US 3205515 A
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Sept. 14, 1965 UNGER COMPOSITE GUSHIQNS CELLULAR MATERIAL Filed Jan. 14. 1963 INVENTOR United States Patent ()ffice Patented Sept. 14, 1965 3,205,515 COMPOSITE CUSHIONS F CELLULAR MATERIAL Leo Unger, 5948 Phillips Ave., Pittsburgh 17, Pa. Filed Jan. 14, 1963, Ser. No. 251,302 ZClaims. (Cl. -361) This invention relates to new and useful improvements in cushioning material, more particularly of the so-called foam rubber type generally designated foamed elast-omers and it is among the objects thereof to provide suitable cushioning material from foamed rubber or synthetic products by utilizing .a composite structure made up of superposed layers of cushioning material in which the juxtaposed faces of the layers are shaped to normally maintain the foam of the cushion yet be readily collapsible to provide a resilient cushion action when the layers are put under compression.
It is a further object or the invention to provide a cushioning material of superposed layers of foamed material whereby the cushioning properties of the material itself are augmented by shaping the inner faces of the outer layers and the faces of the intermediate layers in a manner to render the material more flexible and yet provide self-sustaining properties, when the cushion is in normal non-use position.
It is still a further object of the invention to provide such cushioning structures for a plain surface median layer that constitutes a support for the adjacent layers to maintain alignment of said last-named layers while providing maximum flexibility of the composite structure.
The invention will become more apparent from a consideration of the accompanying drawing constituting a part hereof in which like reference characters designate like .parts and in which:
FIGURE .1 is an isometric view, partially cut away, of a foam rubber or other cellular resilient elastic material embodying the principles of this invention; and,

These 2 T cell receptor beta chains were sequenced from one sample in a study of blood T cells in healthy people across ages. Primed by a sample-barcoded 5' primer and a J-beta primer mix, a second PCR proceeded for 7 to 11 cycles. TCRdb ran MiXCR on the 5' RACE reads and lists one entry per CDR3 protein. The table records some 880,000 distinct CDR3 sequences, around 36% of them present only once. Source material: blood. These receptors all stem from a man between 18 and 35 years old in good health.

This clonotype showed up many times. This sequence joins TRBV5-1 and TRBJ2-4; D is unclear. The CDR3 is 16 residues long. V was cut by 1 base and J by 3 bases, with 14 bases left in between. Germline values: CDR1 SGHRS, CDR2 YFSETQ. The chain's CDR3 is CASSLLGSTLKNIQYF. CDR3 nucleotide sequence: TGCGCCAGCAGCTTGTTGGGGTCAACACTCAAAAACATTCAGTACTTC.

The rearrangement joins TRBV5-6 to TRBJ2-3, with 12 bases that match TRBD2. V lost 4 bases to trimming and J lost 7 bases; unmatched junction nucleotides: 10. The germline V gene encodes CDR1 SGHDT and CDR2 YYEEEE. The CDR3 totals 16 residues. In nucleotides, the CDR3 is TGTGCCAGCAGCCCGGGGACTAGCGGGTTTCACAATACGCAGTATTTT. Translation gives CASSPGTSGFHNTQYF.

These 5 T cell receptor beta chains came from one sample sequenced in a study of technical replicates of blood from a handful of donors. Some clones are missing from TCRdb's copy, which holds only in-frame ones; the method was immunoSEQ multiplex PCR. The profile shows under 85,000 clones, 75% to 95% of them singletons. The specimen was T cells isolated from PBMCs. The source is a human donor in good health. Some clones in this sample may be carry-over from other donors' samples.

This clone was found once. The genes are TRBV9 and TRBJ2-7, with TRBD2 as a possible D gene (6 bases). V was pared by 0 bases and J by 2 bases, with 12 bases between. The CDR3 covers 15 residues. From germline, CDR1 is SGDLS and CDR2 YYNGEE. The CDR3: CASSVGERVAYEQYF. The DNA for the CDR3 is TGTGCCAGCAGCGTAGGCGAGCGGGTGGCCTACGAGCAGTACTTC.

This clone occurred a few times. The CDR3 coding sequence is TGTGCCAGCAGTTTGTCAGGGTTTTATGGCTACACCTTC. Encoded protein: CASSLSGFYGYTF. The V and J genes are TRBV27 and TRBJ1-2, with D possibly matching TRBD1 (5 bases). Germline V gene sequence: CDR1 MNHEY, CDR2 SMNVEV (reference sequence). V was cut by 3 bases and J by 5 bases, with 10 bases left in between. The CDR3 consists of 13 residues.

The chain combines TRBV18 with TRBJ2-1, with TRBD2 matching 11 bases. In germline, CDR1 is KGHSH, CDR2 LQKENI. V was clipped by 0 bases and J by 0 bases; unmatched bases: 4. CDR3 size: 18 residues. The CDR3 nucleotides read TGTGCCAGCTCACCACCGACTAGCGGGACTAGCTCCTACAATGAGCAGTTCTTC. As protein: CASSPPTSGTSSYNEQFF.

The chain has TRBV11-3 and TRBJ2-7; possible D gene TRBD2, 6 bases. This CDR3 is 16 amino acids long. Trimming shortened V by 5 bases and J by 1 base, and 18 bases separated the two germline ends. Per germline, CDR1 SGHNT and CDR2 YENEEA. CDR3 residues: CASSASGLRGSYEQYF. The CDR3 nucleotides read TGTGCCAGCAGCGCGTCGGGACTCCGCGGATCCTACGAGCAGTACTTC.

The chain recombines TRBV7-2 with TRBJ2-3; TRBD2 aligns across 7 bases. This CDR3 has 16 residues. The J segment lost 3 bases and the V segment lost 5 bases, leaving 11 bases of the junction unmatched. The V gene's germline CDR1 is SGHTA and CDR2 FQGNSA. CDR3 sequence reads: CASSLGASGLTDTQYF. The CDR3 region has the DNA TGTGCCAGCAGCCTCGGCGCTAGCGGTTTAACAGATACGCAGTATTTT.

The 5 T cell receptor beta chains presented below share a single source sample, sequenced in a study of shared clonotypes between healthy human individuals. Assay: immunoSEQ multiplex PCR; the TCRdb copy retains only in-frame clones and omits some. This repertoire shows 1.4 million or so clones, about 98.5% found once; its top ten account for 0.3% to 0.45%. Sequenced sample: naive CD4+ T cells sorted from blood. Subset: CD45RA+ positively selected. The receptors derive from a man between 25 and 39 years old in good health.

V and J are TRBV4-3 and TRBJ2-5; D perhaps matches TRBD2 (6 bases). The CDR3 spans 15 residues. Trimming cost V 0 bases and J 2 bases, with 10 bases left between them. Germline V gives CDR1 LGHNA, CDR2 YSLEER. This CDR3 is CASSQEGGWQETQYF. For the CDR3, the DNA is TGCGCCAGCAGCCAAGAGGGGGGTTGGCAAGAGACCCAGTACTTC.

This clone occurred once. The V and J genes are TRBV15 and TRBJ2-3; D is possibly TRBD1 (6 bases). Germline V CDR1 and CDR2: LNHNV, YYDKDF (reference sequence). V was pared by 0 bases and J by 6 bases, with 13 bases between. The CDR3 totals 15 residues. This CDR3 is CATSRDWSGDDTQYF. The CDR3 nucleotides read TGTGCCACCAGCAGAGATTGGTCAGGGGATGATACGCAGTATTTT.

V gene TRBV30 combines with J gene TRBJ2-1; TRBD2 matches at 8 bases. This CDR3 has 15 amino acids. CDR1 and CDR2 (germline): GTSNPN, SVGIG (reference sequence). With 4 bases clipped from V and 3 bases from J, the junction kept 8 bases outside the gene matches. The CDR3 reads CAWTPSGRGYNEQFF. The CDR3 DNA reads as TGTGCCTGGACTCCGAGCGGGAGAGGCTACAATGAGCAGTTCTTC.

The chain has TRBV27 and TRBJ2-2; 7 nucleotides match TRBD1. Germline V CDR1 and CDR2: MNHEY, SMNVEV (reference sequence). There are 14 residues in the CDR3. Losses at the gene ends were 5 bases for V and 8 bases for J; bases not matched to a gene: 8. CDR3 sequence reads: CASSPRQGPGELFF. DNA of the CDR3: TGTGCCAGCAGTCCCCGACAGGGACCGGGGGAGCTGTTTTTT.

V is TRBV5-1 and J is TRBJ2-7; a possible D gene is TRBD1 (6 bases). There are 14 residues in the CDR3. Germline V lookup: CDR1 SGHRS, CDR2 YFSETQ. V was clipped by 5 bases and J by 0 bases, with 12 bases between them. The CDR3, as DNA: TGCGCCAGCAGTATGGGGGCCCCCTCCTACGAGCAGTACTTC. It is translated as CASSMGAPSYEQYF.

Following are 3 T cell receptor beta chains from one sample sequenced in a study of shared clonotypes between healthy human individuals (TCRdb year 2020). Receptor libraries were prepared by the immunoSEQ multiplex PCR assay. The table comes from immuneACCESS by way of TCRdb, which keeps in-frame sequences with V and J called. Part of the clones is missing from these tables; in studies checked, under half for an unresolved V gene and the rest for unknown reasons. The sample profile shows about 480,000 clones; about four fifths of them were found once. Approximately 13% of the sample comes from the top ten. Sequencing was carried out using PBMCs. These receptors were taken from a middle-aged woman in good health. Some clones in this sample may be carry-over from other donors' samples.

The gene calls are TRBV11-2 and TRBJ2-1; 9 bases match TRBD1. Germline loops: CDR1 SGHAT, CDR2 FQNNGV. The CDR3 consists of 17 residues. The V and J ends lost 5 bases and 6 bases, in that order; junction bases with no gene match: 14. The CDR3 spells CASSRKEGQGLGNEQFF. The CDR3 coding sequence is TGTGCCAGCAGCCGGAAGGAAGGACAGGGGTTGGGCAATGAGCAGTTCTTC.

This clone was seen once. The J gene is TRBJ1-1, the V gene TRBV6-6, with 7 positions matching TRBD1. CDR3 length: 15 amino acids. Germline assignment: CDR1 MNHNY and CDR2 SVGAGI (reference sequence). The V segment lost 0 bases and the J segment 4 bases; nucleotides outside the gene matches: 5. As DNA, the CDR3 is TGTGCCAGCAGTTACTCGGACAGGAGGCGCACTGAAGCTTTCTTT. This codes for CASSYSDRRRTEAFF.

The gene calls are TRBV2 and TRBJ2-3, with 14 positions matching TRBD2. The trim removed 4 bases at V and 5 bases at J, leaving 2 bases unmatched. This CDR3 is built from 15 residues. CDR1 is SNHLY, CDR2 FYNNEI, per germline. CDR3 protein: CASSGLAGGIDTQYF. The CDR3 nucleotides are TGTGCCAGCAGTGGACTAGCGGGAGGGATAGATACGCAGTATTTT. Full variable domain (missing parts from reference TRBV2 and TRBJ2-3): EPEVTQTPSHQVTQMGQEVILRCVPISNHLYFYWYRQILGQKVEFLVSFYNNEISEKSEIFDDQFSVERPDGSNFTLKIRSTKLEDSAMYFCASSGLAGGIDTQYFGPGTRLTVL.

FIGURE 2 is a cross-sectional view taken along the line 22 of FIGURE 1.
In the drawing, the numerals 1 and 2 designate outer layers of cellular resilient elastomeric material, the numerals 3 and 4 intermediate layers of such material and the numeral 5 a median or central layer of a similar material in which the outer layers 1 and 2 are joined with the media-n central layer 5 by heat sealing as at 6, the cushion shape being given the material by the mold or jig in which they are held while being heat sealed.
In accordance with the present invention, intermediate layers of such cellular resilient material designated by the numerals 3 and 4 are disposed between the median layer 5 and the outer layers 1 and 2, these intermediate layers serving the function of providing a maximum space between the outer faces of the outer layers .1 and 2 and the central or median layer 5, such spaces allowing for displacement or expansion of the cellular resilient material which is especially shaped to normally resist distortion to constitute the cushion a self-sustaining structure while .at the same time adding resilience to the natural resilience of the cellular resilient material by providing spaces in which the material may be displaced.
The material may be said to be cored and the manner in which it is cored to some degree varies the cushioning or resilient properties of the foam material.